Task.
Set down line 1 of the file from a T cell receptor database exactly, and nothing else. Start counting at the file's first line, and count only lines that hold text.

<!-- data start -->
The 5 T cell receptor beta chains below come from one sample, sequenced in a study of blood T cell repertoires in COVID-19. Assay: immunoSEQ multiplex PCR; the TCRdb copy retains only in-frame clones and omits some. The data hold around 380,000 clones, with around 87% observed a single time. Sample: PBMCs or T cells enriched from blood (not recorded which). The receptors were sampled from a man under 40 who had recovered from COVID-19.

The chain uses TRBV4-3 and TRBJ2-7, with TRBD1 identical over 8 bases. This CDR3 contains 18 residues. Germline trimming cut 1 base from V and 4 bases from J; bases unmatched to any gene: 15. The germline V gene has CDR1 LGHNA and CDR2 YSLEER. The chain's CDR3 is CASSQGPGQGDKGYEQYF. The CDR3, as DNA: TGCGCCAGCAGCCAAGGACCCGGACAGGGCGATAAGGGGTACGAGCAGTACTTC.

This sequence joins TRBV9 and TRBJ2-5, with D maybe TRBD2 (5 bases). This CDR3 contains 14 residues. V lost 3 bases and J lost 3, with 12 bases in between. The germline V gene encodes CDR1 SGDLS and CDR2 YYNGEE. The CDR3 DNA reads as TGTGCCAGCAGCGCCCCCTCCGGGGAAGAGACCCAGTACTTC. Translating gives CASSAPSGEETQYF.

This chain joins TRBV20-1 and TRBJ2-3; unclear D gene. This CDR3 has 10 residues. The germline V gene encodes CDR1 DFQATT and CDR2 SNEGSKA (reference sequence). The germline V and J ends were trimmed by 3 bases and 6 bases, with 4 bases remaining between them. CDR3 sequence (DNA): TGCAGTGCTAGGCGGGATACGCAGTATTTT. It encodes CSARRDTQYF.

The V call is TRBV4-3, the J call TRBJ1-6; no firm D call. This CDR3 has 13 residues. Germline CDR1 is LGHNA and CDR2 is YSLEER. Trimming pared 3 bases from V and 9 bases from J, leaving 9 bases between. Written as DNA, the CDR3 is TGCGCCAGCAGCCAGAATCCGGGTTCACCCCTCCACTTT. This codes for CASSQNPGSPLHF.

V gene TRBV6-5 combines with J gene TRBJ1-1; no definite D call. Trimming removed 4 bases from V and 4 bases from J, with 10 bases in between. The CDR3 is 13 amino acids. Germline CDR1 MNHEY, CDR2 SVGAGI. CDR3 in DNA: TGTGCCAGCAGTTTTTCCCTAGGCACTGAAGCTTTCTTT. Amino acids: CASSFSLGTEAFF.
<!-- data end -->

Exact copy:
The 5 T cell receptor beta chains below come from one sample, sequenced in a study of blood T cell repertoires in COVID-19. Assay: immunoSEQ multiplex PCR; the TCRdb copy retains only in-frame clones and omits some. The data hold around 380,000 clones, with around 87% observed a single time. Sample: PBMCs or T cells enriched from blood (not recorded which). The receptors were sampled from a man under 40 who had recovered from COVID-19.